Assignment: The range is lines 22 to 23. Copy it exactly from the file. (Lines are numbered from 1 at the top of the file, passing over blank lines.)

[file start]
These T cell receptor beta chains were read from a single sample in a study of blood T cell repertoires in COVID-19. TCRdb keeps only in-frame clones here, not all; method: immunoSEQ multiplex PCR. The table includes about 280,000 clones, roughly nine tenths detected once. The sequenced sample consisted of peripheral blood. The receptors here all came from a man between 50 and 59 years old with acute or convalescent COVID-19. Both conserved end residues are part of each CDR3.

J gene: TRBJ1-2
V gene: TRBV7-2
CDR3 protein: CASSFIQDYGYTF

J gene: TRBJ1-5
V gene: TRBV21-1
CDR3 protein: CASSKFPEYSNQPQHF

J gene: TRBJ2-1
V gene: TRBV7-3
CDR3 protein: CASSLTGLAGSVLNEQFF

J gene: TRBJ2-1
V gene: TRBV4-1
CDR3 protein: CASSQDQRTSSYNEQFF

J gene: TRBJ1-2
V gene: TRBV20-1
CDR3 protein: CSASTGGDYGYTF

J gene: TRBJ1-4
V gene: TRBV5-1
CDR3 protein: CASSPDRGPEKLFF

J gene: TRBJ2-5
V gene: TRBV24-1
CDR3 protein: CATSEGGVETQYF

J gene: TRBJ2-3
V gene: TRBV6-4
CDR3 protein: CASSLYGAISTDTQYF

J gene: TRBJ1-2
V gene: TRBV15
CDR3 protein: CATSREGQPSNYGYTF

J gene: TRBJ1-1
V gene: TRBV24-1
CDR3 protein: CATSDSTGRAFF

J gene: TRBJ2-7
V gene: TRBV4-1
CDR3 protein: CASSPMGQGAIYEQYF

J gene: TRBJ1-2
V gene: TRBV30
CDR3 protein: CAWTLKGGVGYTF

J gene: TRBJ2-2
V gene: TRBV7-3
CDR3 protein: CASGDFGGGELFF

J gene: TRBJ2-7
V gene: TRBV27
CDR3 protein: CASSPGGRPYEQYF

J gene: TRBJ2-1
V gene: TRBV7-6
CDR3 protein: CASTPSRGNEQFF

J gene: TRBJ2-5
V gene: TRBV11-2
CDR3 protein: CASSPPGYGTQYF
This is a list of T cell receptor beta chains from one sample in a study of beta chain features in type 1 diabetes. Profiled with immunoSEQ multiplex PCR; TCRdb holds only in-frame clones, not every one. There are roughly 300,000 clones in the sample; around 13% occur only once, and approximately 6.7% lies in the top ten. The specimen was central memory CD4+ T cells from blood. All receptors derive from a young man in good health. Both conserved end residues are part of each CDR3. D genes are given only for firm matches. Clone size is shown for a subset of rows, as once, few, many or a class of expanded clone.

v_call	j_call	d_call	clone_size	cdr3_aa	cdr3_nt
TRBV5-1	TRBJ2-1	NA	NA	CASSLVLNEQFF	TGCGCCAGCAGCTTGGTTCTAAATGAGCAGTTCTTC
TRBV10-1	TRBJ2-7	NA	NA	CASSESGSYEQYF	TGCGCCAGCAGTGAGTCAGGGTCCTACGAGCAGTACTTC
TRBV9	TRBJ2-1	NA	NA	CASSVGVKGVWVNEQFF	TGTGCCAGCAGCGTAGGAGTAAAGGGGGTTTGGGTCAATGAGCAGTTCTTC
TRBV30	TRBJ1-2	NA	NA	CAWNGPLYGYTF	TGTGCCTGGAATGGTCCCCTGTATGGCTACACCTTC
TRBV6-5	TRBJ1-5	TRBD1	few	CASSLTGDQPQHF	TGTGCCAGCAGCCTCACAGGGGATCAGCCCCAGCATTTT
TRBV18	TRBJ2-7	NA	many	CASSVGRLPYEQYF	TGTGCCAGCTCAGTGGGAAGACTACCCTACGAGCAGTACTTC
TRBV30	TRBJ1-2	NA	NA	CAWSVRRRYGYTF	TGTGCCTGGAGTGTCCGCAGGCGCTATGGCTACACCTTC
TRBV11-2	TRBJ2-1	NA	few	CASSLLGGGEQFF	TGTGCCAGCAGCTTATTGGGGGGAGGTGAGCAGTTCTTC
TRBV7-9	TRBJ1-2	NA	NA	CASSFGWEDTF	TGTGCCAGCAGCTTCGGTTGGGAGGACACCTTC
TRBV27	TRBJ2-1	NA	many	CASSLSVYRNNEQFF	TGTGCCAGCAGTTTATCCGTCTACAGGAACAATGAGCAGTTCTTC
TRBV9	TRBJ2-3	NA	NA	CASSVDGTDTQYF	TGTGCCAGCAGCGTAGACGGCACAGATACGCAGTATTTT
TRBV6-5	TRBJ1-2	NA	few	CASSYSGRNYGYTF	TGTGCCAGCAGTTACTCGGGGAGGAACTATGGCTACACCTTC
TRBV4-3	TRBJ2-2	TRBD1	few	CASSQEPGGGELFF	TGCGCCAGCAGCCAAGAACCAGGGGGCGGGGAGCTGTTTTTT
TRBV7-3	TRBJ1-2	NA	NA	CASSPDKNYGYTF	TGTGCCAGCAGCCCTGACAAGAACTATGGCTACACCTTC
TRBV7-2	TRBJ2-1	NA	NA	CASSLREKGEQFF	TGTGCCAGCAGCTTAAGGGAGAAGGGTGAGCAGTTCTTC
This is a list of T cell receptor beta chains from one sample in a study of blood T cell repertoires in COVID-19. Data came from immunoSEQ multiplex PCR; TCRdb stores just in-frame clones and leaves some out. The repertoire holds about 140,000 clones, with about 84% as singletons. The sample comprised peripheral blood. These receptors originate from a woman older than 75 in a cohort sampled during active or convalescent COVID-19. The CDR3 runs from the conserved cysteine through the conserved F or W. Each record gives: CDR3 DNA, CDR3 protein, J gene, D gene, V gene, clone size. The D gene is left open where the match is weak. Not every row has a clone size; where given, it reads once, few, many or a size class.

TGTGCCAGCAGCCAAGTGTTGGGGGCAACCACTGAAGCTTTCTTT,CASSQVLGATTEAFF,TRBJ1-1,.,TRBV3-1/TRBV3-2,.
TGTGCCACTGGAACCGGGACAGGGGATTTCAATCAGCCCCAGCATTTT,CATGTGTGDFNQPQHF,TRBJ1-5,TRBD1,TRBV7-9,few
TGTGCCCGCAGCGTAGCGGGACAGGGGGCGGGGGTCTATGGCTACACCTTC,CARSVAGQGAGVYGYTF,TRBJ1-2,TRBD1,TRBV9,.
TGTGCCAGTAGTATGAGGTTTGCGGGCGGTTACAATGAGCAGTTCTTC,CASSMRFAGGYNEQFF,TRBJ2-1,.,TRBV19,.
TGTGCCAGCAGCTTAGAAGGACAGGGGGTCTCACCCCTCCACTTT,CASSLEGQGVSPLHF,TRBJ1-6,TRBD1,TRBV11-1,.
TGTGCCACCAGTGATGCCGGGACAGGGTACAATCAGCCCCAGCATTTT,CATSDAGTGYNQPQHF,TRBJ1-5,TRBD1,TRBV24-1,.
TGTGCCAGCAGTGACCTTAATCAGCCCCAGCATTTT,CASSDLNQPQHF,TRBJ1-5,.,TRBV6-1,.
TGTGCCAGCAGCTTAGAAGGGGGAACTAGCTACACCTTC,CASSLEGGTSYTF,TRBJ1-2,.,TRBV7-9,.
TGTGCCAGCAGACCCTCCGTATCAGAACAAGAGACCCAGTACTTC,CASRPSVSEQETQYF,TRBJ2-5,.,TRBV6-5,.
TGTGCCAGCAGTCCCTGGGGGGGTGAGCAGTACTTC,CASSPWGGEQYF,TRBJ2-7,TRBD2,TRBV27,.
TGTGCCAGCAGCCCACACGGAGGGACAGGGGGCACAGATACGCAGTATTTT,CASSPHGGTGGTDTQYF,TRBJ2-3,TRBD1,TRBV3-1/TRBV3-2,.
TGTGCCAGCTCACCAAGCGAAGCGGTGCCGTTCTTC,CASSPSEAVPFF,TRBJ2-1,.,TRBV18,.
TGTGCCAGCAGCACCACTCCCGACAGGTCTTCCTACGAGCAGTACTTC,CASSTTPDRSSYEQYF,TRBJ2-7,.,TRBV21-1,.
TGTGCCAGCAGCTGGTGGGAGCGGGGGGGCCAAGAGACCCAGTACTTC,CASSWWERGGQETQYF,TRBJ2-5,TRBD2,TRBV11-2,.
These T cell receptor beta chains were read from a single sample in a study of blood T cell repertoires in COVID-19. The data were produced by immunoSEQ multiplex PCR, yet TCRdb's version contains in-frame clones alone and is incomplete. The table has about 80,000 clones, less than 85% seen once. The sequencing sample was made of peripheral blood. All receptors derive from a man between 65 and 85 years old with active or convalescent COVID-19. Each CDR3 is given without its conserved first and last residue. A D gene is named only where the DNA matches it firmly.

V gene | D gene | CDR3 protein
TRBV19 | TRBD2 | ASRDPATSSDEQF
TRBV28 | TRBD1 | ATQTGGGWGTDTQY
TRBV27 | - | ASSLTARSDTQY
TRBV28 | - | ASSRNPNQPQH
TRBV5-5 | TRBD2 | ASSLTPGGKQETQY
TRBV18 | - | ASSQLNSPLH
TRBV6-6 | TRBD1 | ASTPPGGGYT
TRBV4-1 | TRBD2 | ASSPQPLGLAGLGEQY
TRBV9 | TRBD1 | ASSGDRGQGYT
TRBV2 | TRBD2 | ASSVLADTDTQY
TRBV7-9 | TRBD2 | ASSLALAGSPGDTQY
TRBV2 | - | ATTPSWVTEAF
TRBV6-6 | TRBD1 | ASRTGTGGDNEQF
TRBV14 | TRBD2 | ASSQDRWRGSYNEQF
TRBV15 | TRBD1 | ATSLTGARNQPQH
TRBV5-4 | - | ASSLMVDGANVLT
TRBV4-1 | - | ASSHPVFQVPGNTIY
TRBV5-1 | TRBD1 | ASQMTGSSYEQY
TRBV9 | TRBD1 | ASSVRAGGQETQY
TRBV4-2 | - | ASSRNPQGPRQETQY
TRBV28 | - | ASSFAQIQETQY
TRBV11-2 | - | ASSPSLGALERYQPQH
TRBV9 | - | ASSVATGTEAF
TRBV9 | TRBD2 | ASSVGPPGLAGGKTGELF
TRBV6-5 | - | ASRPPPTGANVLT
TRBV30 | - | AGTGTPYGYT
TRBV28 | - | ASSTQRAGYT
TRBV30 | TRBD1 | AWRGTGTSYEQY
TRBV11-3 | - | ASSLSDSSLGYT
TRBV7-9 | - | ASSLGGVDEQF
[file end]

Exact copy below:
CDR3 protein: CATSEGGVETQYF

J gene: TRBJ2-3